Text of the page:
The Spurs were a terrible defensive team this past season. It was expected, at least to a degree, considering the youth of the roster, but there were times when everyone on the floor looked completely lost, which was concerning.
To understand why things worked out so poorly, it’s important to focus not solely on the players, but also on the schemes the Spurs used. While potentially valuable thinking about the future, some key elements of San Antonio’s defensive system made things worse in the short term for a very young and inexperienced team.
Drop pick-and-roll defense needs good effort and communication
The first issue the Spurs had on defense was their preferred way of defending pick-and-rolls that involved their center. While other teams hedged, switched or trapped, Gregg Popovich preferred to have the big man drop back into the paint in hopes of containing dribble penetration while the primary defender navigated through the screen and got back in the play. The scheme, which the Spurs have used for a long time, is designed to prevent shots at the rim and the corners and allow midrange jumpers.
For years, it was one of the most common ways of defending ball screens and while it has lost some of its popularity now that most teams have pull-up threats and stretch bigs to counter it, it still remains a viable strategy with the right personnel, at least during the regular season. The Bucks, for example, guarded pick-and-rolls that way with a traditional center like Brook Lopez and had an elite defense that surrendered exactly the type of shots they intended to. Again, it’s about having the right personnel and understanding the scheme. The problem for the Spurs is they couldn’t check either box.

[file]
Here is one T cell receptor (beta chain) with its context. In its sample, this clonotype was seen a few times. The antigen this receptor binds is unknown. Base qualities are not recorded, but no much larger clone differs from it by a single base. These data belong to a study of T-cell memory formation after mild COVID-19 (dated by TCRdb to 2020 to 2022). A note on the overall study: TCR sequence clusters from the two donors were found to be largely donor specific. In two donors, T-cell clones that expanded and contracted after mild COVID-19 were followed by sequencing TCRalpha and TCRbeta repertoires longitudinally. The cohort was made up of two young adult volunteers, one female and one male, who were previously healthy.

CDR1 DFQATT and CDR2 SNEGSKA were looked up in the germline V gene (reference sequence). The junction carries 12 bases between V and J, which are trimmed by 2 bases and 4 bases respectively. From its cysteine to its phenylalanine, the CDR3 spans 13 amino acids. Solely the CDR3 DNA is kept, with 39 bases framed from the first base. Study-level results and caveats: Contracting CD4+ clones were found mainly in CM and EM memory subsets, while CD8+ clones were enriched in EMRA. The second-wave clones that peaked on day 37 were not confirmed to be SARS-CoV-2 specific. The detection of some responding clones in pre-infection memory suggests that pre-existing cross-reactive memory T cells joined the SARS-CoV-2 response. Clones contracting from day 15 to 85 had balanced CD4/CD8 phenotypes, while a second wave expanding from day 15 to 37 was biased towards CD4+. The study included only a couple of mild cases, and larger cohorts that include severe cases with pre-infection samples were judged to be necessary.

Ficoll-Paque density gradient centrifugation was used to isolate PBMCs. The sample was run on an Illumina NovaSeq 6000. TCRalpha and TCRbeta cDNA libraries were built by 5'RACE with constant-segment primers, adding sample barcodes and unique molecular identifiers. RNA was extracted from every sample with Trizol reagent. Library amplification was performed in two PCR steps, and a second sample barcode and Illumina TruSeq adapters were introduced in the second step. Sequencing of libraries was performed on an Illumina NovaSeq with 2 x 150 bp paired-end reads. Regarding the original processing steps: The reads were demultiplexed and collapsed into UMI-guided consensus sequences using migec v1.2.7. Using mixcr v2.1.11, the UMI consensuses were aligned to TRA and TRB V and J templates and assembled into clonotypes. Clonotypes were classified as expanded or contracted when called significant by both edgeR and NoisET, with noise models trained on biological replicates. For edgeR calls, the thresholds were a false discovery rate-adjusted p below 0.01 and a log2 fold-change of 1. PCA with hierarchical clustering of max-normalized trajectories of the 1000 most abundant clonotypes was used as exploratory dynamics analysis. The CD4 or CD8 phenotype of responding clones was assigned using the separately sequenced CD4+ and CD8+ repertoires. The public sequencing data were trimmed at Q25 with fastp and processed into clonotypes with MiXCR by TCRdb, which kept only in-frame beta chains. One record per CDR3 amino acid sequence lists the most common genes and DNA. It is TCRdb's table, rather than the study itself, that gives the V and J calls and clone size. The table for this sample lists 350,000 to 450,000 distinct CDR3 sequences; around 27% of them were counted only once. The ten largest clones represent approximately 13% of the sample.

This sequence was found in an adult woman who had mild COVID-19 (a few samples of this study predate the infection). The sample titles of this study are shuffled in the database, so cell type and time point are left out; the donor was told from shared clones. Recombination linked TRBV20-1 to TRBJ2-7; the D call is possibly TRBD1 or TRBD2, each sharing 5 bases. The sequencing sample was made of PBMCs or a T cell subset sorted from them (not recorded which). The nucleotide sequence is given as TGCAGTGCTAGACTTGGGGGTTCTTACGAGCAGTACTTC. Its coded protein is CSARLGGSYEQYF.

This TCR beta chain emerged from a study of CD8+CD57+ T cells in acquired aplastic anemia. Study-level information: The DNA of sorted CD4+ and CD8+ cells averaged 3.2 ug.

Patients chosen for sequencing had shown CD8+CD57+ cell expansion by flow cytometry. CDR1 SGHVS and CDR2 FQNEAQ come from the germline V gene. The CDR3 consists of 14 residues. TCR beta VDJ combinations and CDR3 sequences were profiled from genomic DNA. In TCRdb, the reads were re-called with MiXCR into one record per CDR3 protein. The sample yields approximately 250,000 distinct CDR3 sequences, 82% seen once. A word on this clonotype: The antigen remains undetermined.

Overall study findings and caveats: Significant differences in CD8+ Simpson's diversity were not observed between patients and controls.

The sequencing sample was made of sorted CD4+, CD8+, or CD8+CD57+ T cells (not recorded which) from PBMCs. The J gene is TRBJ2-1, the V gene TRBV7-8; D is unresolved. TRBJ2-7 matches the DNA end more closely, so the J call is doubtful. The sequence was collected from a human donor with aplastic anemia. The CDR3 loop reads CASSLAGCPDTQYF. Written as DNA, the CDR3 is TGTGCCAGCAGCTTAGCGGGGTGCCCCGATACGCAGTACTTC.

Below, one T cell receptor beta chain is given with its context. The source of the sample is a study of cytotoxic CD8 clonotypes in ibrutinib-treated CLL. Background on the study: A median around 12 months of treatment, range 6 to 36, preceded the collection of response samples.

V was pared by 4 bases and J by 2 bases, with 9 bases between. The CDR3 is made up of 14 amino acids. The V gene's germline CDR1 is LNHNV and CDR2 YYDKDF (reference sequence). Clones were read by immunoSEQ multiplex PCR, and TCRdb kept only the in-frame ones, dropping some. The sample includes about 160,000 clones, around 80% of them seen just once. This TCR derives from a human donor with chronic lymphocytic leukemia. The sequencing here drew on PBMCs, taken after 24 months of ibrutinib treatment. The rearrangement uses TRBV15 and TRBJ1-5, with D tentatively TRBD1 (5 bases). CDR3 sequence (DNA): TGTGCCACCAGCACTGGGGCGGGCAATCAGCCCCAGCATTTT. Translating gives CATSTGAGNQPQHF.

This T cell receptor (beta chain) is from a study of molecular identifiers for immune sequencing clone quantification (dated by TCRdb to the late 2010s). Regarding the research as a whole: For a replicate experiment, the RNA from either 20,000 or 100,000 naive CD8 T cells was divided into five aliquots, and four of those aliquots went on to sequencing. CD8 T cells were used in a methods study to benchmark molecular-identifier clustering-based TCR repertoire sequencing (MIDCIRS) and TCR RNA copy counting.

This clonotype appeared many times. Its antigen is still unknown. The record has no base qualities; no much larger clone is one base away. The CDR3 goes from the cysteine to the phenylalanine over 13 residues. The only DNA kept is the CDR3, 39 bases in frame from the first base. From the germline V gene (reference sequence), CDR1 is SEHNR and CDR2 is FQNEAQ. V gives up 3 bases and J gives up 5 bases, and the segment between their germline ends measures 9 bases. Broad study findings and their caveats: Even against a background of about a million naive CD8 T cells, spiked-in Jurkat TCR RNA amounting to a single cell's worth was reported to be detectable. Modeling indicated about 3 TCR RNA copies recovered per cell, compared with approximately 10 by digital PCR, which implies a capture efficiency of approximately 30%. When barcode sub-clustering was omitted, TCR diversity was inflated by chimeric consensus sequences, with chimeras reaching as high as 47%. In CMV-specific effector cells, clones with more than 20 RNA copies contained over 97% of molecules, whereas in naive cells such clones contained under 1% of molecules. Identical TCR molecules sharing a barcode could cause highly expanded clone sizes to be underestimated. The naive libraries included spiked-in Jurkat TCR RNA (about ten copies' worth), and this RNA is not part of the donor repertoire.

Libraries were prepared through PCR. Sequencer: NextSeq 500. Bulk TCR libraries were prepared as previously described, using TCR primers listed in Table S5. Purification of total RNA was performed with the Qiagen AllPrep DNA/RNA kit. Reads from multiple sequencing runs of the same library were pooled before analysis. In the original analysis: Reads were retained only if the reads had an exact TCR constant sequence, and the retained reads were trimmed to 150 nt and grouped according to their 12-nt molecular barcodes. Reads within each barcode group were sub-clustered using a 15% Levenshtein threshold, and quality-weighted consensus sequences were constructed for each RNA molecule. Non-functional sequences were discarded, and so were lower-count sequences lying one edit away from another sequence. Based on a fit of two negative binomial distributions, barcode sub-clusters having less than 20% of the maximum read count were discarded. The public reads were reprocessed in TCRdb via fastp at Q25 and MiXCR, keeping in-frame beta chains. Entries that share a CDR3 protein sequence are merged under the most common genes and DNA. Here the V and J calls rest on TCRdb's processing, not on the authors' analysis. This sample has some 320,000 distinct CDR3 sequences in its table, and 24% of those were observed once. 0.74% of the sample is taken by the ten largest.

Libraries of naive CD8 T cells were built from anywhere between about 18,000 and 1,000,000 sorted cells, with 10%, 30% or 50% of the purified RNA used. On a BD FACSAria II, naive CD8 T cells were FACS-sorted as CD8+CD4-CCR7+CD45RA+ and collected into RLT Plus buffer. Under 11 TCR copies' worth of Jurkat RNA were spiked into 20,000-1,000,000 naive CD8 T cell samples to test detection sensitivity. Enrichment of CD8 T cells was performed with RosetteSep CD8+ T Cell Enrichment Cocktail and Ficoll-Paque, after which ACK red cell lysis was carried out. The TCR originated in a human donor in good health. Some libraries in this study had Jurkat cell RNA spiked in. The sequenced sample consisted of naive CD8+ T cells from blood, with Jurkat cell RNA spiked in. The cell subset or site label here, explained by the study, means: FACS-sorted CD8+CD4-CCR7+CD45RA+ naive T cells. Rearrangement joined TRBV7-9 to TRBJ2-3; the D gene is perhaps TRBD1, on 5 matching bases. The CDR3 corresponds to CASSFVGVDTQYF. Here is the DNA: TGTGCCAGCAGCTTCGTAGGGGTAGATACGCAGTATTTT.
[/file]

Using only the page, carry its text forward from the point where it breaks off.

It all starts with the perimeter defender. If the primary guy gets caught on the screen, suddenly the big man has to deal with a two-on-one. In those situations, the defense would live with an open mid-range jumper, but smart ball handlers will actually create a better shot by attacking and forcing the center to make a decision between committing to stopping a short floater or preventing a lob. If he chooses the former, the offensive glass will be wide open. If he chooses the latter, he will potentially give up a layup instead of a floater. The big man needs the primary defender to get back in the play as quickly as possible and for someone else to put a body on his man or the team will surrender a good shot.
San Antonio ranked in the bottom 10 in pick-and-roll defense finished by the roll man and in the bottom five in pick-and-roll defense finished by the ball handler, according to Synergy Sports, and it’s not hard to see why. It was too easy to screen the Spurs’ perimeter players out of the way and the chemistry wasn’t there to help on the board and the roll man.
Switching requires the right personnel
Normally teams that play drop pick-and-roll defense tend to be conservative in other parts of their defensive scheme as well. The Spurs don’t fit that mold. One through four, they are willing to switch in almost every possession. Just like any defensive plan, this one has its strengths and weaknesses, but it can work. The Celtics have been great on defense while switching a lot and a young team like the Thunder have been decent on that end while doing the same. Again, it’s all about personnel and coordination.